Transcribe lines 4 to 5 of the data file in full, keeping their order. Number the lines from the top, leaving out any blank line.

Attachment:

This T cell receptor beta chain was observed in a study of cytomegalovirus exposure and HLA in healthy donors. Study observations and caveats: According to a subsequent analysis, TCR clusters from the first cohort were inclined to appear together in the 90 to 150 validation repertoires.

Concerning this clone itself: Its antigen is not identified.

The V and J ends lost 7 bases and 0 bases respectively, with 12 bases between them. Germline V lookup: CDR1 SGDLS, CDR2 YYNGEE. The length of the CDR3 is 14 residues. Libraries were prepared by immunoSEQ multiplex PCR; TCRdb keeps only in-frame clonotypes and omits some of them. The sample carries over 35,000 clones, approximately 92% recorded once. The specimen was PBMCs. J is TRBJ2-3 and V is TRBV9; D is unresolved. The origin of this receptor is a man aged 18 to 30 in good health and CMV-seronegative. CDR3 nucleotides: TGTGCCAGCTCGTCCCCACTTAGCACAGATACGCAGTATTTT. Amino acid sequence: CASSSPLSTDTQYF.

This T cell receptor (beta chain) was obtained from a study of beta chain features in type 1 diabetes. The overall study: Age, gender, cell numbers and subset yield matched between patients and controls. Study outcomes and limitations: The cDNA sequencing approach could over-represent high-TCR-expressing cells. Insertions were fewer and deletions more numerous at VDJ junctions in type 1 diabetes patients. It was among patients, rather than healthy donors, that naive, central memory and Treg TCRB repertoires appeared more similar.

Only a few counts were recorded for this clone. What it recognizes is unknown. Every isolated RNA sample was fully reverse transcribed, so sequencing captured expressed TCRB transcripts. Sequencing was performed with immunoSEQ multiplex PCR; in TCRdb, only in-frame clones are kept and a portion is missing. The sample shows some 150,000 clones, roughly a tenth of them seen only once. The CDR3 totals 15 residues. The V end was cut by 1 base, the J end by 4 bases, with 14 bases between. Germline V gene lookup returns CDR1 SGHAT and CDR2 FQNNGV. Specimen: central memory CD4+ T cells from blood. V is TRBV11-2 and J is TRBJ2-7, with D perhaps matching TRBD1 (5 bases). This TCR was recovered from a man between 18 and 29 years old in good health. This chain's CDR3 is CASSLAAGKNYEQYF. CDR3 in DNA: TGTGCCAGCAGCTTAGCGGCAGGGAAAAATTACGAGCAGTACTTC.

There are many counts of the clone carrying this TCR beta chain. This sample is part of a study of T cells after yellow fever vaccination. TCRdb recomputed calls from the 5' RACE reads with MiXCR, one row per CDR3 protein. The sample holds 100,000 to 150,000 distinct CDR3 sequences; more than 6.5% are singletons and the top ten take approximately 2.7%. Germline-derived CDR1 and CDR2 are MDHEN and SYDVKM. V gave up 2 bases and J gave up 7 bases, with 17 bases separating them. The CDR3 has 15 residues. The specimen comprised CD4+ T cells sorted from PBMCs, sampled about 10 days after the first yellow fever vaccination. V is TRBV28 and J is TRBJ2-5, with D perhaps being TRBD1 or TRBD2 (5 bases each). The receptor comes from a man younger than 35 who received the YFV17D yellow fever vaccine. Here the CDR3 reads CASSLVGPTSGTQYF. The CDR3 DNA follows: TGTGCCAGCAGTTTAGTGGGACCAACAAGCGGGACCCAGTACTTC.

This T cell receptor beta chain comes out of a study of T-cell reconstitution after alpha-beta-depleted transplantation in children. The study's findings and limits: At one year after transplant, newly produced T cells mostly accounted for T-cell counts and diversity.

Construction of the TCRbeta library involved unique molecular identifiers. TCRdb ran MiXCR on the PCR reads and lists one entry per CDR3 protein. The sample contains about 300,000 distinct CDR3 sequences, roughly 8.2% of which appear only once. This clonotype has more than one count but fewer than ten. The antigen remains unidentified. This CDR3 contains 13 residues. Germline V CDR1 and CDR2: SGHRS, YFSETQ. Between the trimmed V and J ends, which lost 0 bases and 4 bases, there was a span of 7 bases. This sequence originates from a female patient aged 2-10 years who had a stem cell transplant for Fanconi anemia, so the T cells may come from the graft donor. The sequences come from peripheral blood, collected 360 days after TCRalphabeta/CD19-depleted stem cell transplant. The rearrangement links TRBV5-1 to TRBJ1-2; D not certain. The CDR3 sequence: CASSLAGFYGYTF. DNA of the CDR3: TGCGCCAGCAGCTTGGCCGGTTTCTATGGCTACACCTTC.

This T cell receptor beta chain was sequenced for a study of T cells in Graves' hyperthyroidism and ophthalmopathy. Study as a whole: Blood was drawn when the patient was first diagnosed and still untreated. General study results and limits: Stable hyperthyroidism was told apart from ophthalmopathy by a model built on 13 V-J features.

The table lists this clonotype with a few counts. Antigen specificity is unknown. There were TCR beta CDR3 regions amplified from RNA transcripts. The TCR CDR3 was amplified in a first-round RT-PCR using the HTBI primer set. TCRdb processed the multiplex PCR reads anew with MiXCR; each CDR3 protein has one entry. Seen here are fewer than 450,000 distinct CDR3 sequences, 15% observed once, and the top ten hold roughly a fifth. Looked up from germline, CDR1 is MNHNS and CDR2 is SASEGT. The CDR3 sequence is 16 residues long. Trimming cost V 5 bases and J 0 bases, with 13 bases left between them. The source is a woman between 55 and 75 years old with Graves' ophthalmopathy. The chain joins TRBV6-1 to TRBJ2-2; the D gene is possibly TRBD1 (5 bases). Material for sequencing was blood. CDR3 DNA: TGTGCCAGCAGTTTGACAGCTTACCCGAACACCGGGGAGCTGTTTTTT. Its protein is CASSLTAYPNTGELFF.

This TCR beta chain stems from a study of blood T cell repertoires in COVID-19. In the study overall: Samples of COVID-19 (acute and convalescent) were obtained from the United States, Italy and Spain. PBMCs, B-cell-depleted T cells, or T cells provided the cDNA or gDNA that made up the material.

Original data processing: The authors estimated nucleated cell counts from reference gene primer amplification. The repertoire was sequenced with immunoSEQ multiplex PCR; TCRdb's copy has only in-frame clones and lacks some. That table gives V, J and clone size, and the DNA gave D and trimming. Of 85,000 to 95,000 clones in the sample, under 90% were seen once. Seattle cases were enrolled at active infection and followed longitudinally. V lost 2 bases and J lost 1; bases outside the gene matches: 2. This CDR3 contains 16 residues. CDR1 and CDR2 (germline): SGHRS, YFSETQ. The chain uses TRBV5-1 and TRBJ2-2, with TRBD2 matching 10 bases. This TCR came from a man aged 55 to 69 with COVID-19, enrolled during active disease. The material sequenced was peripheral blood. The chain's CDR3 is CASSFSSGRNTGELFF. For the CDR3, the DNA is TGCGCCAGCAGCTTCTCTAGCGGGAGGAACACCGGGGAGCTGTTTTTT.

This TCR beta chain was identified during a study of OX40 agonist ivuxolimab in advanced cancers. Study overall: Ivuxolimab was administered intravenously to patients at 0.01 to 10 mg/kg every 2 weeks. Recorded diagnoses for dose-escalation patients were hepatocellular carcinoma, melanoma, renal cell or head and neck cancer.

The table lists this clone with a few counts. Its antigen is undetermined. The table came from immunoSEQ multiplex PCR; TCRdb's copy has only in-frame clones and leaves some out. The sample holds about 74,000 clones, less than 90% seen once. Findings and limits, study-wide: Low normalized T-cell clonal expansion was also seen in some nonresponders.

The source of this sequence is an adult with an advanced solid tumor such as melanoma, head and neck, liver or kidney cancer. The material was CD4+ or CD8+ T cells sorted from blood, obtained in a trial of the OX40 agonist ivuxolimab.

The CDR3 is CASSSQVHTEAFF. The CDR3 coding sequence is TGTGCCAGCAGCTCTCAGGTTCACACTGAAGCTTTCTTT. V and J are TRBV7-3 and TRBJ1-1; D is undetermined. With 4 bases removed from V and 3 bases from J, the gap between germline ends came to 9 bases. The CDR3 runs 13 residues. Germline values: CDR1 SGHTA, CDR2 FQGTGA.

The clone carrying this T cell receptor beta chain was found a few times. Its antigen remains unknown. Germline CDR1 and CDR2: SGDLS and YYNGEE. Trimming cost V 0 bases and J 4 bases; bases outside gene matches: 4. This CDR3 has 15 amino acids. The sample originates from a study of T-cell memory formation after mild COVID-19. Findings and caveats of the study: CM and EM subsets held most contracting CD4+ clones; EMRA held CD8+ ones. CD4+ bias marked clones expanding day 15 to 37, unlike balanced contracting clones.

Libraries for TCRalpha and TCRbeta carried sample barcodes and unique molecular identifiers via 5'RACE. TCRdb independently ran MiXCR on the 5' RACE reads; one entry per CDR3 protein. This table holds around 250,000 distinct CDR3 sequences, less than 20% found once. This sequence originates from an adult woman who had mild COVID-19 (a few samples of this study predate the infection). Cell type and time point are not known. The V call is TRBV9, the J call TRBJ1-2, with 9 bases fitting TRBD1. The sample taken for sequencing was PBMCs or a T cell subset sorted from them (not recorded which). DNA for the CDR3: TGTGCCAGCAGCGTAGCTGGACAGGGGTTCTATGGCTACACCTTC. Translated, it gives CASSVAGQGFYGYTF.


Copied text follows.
This T cell receptor (beta chain) was obtained from a study of beta chain features in type 1 diabetes. The overall study: Age, gender, cell numbers and subset yield matched between patients and controls. Study outcomes and limitations: The cDNA sequencing approach could over-represent high-TCR-expressing cells. Insertions were fewer and deletions more numerous at VDJ junctions in type 1 diabetes patients. It was among patients, rather than healthy donors, that naive, central memory and Treg TCRB repertoires appeared more similar.

Only a few counts were recorded for this clone. What it recognizes is unknown. Every isolated RNA sample was fully reverse transcribed, so sequencing captured expressed TCRB transcripts. Sequencing was performed with immunoSEQ multiplex PCR; in TCRdb, only in-frame clones are kept and a portion is missing. The sample shows some 150,000 clones, roughly a tenth of them seen only once. The CDR3 totals 15 residues. The V end was cut by 1 base, the J end by 4 bases, with 14 bases between. Germline V gene lookup returns CDR1 SGHAT and CDR2 FQNNGV. Specimen: central memory CD4+ T cells from blood. V is TRBV11-2 and J is TRBJ2-7, with D perhaps matching TRBD1 (5 bases). This TCR was recovered from a man between 18 and 29 years old in good health. This chain's CDR3 is CASSLAAGKNYEQYF. CDR3 in DNA: TGTGCCAGCAGCTTAGCGGCAGGGAAAAATTACGAGCAGTACTTC.